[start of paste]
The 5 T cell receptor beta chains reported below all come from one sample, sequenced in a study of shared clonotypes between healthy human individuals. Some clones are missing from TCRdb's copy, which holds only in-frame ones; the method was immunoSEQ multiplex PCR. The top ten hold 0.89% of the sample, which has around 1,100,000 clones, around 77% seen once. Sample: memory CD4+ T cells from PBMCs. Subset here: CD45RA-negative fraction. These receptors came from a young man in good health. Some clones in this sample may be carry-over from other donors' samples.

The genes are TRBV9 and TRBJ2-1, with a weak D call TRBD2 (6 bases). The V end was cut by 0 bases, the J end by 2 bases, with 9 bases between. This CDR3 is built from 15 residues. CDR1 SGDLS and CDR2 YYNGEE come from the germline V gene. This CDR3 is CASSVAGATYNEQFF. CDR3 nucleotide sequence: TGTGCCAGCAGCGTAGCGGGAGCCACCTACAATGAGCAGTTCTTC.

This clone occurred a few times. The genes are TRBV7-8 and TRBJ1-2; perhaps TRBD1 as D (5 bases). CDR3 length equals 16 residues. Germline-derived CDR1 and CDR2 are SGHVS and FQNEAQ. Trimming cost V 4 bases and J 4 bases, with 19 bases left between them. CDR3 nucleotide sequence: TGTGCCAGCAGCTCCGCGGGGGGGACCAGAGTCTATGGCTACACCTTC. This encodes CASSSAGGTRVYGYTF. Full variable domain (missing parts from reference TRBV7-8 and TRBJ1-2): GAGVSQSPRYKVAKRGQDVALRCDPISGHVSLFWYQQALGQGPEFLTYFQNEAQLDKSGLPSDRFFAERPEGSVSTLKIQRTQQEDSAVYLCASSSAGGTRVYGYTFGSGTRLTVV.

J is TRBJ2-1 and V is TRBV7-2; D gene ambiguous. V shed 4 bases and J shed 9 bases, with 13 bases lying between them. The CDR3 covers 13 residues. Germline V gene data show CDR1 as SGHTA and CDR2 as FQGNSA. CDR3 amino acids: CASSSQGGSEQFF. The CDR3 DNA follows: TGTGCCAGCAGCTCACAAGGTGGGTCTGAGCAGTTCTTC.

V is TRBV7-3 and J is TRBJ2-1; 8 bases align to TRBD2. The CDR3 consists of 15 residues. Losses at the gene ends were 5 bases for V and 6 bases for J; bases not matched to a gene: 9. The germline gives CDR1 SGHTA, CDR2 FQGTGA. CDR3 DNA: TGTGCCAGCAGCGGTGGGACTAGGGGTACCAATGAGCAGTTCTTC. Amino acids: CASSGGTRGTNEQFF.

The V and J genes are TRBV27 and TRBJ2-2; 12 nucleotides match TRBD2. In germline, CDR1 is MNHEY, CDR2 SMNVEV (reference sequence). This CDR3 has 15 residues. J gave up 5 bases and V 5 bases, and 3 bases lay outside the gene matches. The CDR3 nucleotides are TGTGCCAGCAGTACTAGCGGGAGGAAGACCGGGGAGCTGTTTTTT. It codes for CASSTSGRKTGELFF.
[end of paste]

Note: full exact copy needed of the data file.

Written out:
The 5 T cell receptor beta chains reported below all come from one sample, sequenced in a study of shared clonotypes between healthy human individuals. Some clones are missing from TCRdb's copy, which holds only in-frame ones; the method was immunoSEQ multiplex PCR. The top ten hold 0.89% of the sample, which has around 1,100,000 clones, around 77% seen once. Sample: memory CD4+ T cells from PBMCs. Subset here: CD45RA-negative fraction. These receptors came from a young man in good health. Some clones in this sample may be carry-over from other donors' samples.

The genes are TRBV9 and TRBJ2-1, with a weak D call TRBD2 (6 bases). The V end was cut by 0 bases, the J end by 2 bases, with 9 bases between. This CDR3 is built from 15 residues. CDR1 SGDLS and CDR2 YYNGEE come from the germline V gene. This CDR3 is CASSVAGATYNEQFF. CDR3 nucleotide sequence: TGTGCCAGCAGCGTAGCGGGAGCCACCTACAATGAGCAGTTCTTC.

This clone occurred a few times. The genes are TRBV7-8 and TRBJ1-2; perhaps TRBD1 as D (5 bases). CDR3 length equals 16 residues. Germline-derived CDR1 and CDR2 are SGHVS and FQNEAQ. Trimming cost V 4 bases and J 4 bases, with 19 bases left between them. CDR3 nucleotide sequence: TGTGCCAGCAGCTCCGCGGGGGGGACCAGAGTCTATGGCTACACCTTC. This encodes CASSSAGGTRVYGYTF. Full variable domain (missing parts from reference TRBV7-8 and TRBJ1-2): GAGVSQSPRYKVAKRGQDVALRCDPISGHVSLFWYQQALGQGPEFLTYFQNEAQLDKSGLPSDRFFAERPEGSVSTLKIQRTQQEDSAVYLCASSSAGGTRVYGYTFGSGTRLTVV.

J is TRBJ2-1 and V is TRBV7-2; D gene ambiguous. V shed 4 bases and J shed 9 bases, with 13 bases lying between them. The CDR3 covers 13 residues. Germline V gene data show CDR1 as SGHTA and CDR2 as FQGNSA. CDR3 amino acids: CASSSQGGSEQFF. The CDR3 DNA follows: TGTGCCAGCAGCTCACAAGGTGGGTCTGAGCAGTTCTTC.

V is TRBV7-3 and J is TRBJ2-1; 8 bases align to TRBD2. The CDR3 consists of 15 residues. Losses at the gene ends were 5 bases for V and 6 bases for J; bases not matched to a gene: 9. The germline gives CDR1 SGHTA, CDR2 FQGTGA. CDR3 DNA: TGTGCCAGCAGCGGTGGGACTAGGGGTACCAATGAGCAGTTCTTC. Amino acids: CASSGGTRGTNEQFF.

The V and J genes are TRBV27 and TRBJ2-2; 12 nucleotides match TRBD2. In germline, CDR1 is MNHEY, CDR2 SMNVEV (reference sequence). This CDR3 has 15 residues. J gave up 5 bases and V 5 bases, and 3 bases lay outside the gene matches. The CDR3 nucleotides are TGTGCCAGCAGTACTAGCGGGAGGAAGACCGGGGAGCTGTTTTTT. It codes for CASSTSGRKTGELFF.